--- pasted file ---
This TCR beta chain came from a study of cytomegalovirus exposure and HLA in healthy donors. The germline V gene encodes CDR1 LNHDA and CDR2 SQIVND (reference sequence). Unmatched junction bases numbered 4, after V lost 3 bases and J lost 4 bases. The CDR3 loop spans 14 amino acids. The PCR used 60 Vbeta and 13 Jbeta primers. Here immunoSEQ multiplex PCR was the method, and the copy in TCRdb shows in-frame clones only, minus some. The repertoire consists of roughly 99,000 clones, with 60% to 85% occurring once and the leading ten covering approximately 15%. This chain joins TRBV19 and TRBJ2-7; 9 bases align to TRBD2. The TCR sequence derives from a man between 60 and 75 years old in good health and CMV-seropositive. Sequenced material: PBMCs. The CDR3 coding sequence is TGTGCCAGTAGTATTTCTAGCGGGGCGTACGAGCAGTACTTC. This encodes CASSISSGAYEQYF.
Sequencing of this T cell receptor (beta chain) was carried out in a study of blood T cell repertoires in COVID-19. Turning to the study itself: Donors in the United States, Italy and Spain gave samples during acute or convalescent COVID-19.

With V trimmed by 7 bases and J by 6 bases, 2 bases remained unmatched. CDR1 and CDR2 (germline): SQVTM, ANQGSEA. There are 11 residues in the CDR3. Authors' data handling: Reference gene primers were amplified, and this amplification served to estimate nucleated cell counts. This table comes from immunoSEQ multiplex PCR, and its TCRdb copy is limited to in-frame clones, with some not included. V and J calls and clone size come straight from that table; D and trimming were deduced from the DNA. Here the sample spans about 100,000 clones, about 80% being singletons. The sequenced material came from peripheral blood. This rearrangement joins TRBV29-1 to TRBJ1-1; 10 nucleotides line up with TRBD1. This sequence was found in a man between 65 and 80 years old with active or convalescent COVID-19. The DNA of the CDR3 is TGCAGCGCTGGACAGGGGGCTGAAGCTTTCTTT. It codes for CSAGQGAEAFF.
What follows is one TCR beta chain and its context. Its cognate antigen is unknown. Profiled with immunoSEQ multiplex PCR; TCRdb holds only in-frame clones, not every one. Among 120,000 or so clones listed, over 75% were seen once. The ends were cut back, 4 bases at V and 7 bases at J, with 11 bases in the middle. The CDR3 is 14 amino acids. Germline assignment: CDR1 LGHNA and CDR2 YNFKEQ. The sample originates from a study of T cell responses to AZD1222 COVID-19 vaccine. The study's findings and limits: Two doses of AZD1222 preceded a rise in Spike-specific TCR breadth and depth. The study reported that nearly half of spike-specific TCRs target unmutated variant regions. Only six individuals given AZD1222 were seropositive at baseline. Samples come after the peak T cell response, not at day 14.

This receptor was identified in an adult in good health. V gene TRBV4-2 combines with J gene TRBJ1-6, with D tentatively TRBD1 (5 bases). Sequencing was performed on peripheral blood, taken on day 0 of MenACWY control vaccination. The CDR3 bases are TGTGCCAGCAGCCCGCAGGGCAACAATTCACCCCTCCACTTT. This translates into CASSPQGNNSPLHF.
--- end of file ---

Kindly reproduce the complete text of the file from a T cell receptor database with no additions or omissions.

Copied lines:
This TCR beta chain came from a study of cytomegalovirus exposure and HLA in healthy donors. The germline V gene encodes CDR1 LNHDA and CDR2 SQIVND (reference sequence). Unmatched junction bases numbered 4, after V lost 3 bases and J lost 4 bases. The CDR3 loop spans 14 amino acids. The PCR used 60 Vbeta and 13 Jbeta primers. Here immunoSEQ multiplex PCR was the method, and the copy in TCRdb shows in-frame clones only, minus some. The repertoire consists of roughly 99,000 clones, with 60% to 85% occurring once and the leading ten covering approximately 15%. This chain joins TRBV19 and TRBJ2-7; 9 bases align to TRBD2. The TCR sequence derives from a man between 60 and 75 years old in good health and CMV-seropositive. Sequenced material: PBMCs. The CDR3 coding sequence is TGTGCCAGTAGTATTTCTAGCGGGGCGTACGAGCAGTACTTC. This encodes CASSISSGAYEQYF.
Sequencing of this T cell receptor (beta chain) was carried out in a study of blood T cell repertoires in COVID-19. Turning to the study itself: Donors in the United States, Italy and Spain gave samples during acute or convalescent COVID-19.

With V trimmed by 7 bases and J by 6 bases, 2 bases remained unmatched. CDR1 and CDR2 (germline): SQVTM, ANQGSEA. There are 11 residues in the CDR3. Authors' data handling: Reference gene primers were amplified, and this amplification served to estimate nucleated cell counts. This table comes from immunoSEQ multiplex PCR, and its TCRdb copy is limited to in-frame clones, with some not included. V and J calls and clone size come straight from that table; D and trimming were deduced from the DNA. Here the sample spans about 100,000 clones, about 80% being singletons. The sequenced material came from peripheral blood. This rearrangement joins TRBV29-1 to TRBJ1-1; 10 nucleotides line up with TRBD1. This sequence was found in a man between 65 and 80 years old with active or convalescent COVID-19. The DNA of the CDR3 is TGCAGCGCTGGACAGGGGGCTGAAGCTTTCTTT. It codes for CSAGQGAEAFF.
What follows is one TCR beta chain and its context. Its cognate antigen is unknown. Profiled with immunoSEQ multiplex PCR; TCRdb holds only in-frame clones, not every one. Among 120,000 or so clones listed, over 75% were seen once. The ends were cut back, 4 bases at V and 7 bases at J, with 11 bases in the middle. The CDR3 is 14 amino acids. Germline assignment: CDR1 LGHNA and CDR2 YNFKEQ. The sample originates from a study of T cell responses to AZD1222 COVID-19 vaccine. The study's findings and limits: Two doses of AZD1222 preceded a rise in Spike-specific TCR breadth and depth. The study reported that nearly half of spike-specific TCRs target unmutated variant regions. Only six individuals given AZD1222 were seropositive at baseline. Samples come after the peak T cell response, not at day 14.

This receptor was identified in an adult in good health. V gene TRBV4-2 combines with J gene TRBJ1-6, with D tentatively TRBD1 (5 bases). Sequencing was performed on peripheral blood, taken on day 0 of MenACWY control vaccination. The CDR3 bases are TGTGCCAGCAGCCCGCAGGGCAACAATTCACCCCTCCACTTT. This translates into CASSPQGNNSPLHF.